A waterhen went out from the nearest bank, going as smoothly over the water as if drawn by a piece of cotton pulled by an invisible boy on the other side. Its head with button-eye and yellow beak was perfectly proud and still, and the green and blue back-feathers were comparable to colours made by flames appearing on the surface of a fire that had acted dead and out. The sun was good, and he didn’t intend going to work until after dinner-hour, even if it meant another big row with Nan. The sound of machinery would cripple all reflection, and its manufacturing teeth pulling him back like a bulldog to earning a living for himself, Nan, and a possible future kid, seemed appalling in this unexpected sunshine – just as did the idea of going home to Nan again after their awful purposeless scrap of the morning.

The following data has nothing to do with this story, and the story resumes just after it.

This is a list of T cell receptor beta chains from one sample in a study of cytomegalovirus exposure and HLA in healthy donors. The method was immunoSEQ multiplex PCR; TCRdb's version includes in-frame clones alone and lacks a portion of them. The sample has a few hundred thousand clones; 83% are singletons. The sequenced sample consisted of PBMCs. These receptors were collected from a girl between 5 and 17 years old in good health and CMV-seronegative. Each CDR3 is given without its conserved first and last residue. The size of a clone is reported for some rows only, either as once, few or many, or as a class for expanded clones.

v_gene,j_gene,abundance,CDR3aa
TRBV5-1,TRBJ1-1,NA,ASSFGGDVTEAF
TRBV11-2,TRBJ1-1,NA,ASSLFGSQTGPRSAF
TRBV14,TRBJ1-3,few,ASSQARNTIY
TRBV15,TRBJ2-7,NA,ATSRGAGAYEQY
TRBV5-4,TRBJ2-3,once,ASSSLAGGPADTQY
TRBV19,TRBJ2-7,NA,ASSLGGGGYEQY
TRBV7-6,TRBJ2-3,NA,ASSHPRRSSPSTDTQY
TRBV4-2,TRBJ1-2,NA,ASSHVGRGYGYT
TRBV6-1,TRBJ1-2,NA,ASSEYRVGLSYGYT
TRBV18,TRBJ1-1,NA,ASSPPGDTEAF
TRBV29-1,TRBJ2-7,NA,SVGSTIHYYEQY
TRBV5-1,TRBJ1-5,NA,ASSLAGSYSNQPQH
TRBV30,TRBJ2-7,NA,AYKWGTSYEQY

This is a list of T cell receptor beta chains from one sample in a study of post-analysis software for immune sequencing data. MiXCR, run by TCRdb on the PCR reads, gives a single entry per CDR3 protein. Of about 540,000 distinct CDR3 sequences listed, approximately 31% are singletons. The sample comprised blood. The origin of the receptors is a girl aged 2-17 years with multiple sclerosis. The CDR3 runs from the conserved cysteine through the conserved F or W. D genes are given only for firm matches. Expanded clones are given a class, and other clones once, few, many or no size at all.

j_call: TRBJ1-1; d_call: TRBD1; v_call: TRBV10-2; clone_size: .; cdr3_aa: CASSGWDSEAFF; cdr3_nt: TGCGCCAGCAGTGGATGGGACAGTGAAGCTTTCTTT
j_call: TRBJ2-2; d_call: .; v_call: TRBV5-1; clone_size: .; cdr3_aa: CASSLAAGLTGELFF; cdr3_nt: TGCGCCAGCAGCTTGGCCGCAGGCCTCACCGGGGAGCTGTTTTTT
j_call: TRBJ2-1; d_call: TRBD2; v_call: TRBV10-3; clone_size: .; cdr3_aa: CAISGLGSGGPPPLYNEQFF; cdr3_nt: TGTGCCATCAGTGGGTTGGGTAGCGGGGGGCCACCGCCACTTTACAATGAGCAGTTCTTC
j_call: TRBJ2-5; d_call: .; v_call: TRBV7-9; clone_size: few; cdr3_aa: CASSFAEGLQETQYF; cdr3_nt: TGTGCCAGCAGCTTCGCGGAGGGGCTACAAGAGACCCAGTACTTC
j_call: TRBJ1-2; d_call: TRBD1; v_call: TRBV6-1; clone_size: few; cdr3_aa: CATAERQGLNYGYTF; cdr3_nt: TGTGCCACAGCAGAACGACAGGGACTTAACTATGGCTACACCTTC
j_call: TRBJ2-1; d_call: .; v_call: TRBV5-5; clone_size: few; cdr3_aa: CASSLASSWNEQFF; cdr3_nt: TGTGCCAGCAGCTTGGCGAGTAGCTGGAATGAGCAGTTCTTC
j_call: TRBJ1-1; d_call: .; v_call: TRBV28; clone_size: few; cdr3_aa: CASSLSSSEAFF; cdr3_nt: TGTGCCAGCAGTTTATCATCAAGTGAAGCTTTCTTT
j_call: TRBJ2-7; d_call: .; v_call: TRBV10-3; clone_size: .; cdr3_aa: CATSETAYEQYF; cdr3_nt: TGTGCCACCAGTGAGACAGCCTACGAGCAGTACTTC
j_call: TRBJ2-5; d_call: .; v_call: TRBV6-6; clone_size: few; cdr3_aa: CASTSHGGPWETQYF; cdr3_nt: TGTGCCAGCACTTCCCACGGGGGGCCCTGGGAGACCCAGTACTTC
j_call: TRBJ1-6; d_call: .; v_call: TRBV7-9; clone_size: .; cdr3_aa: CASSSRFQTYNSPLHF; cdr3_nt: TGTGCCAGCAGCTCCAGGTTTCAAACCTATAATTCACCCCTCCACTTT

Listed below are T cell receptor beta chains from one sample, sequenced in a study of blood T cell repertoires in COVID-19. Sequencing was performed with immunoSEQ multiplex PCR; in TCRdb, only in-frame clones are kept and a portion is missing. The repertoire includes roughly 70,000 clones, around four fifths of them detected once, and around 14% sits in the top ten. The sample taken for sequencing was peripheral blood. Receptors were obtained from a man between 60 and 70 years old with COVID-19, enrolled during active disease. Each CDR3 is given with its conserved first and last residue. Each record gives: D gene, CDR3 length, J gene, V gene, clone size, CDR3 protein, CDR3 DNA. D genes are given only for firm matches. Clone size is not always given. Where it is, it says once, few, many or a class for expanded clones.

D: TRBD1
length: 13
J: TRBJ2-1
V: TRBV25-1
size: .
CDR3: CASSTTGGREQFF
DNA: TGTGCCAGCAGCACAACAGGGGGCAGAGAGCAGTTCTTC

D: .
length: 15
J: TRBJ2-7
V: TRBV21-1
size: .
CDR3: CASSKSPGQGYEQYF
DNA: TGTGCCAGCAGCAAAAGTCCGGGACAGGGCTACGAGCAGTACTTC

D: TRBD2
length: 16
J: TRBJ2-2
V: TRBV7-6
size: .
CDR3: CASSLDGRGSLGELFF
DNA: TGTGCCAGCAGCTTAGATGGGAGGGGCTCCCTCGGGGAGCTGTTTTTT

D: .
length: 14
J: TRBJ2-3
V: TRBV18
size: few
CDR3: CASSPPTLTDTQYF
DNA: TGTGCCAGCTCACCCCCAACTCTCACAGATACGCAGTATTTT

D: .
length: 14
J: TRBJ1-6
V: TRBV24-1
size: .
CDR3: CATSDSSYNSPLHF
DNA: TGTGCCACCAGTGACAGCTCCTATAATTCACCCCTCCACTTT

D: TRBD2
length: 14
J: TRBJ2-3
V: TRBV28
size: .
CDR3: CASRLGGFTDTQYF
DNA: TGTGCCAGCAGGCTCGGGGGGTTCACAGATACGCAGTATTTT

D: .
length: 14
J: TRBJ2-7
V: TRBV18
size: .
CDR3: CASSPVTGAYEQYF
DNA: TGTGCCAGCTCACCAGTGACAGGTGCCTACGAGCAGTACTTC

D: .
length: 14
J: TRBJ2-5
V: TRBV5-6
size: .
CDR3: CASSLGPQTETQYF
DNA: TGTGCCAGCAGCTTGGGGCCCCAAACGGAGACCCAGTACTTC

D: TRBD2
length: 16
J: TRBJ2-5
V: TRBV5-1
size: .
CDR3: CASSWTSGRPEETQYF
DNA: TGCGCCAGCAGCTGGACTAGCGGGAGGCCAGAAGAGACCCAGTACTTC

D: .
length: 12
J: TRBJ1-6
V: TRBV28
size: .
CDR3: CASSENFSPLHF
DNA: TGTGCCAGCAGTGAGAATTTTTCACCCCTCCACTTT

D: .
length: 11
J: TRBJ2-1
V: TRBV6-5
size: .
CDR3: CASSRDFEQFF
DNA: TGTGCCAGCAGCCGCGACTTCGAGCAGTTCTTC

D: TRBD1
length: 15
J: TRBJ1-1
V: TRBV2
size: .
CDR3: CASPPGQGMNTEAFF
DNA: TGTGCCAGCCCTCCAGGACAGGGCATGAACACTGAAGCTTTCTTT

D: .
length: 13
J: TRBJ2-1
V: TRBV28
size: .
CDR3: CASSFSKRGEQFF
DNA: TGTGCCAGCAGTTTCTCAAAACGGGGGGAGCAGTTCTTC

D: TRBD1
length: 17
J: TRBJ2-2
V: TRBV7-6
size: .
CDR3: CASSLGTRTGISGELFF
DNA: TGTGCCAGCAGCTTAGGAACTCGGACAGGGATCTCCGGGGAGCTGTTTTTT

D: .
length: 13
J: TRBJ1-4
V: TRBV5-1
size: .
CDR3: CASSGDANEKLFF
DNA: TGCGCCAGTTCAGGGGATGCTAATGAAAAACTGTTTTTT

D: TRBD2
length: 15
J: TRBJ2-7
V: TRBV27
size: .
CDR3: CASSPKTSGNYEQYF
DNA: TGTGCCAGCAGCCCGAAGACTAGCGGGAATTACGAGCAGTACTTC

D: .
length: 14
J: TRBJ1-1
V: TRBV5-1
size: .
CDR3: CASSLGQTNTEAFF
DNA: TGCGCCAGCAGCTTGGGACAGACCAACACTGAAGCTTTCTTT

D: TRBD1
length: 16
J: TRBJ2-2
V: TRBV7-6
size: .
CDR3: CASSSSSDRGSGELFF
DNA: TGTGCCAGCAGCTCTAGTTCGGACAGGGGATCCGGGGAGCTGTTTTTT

It was the first time such a thing had happened, and it gnawed at his peace of mind because he’d had no intention of pushing her back so hard against the sofa. His hand had left the hot side of the cup and collided with her before he could do anything about it. It frightened him. If only I’d done it deliberately, known what was in me. The gone-out stare in her face drove him from the house, and he doubted whether he’d get back into it. Then again maybe she’d have forgotten it by evening, which would only go to show how much effect these rows had on her. He wasn’t even sure he wanted to get back into the house anyway. Out of it the pain was less, and sitting in the park having eaten two porkpies and a thimble of sunshine sent it right away except for occasional stabs of the memory knife.
He walked through the main gate, towards the radio shop in the middle thoroughfare of the driving city. His football winnings took on value at last, a lump sum of over a hundred pounds to be handed in for a high-class radio set that would put him in touch with the short-wave world, give him something to do and maybe stop him being such a bastard to Nan. If he ordered it now the shop van would deliver it tomorrow. And after the dinner-hour he’d go back to work, otherwise, with it being Friday, he would get no wages.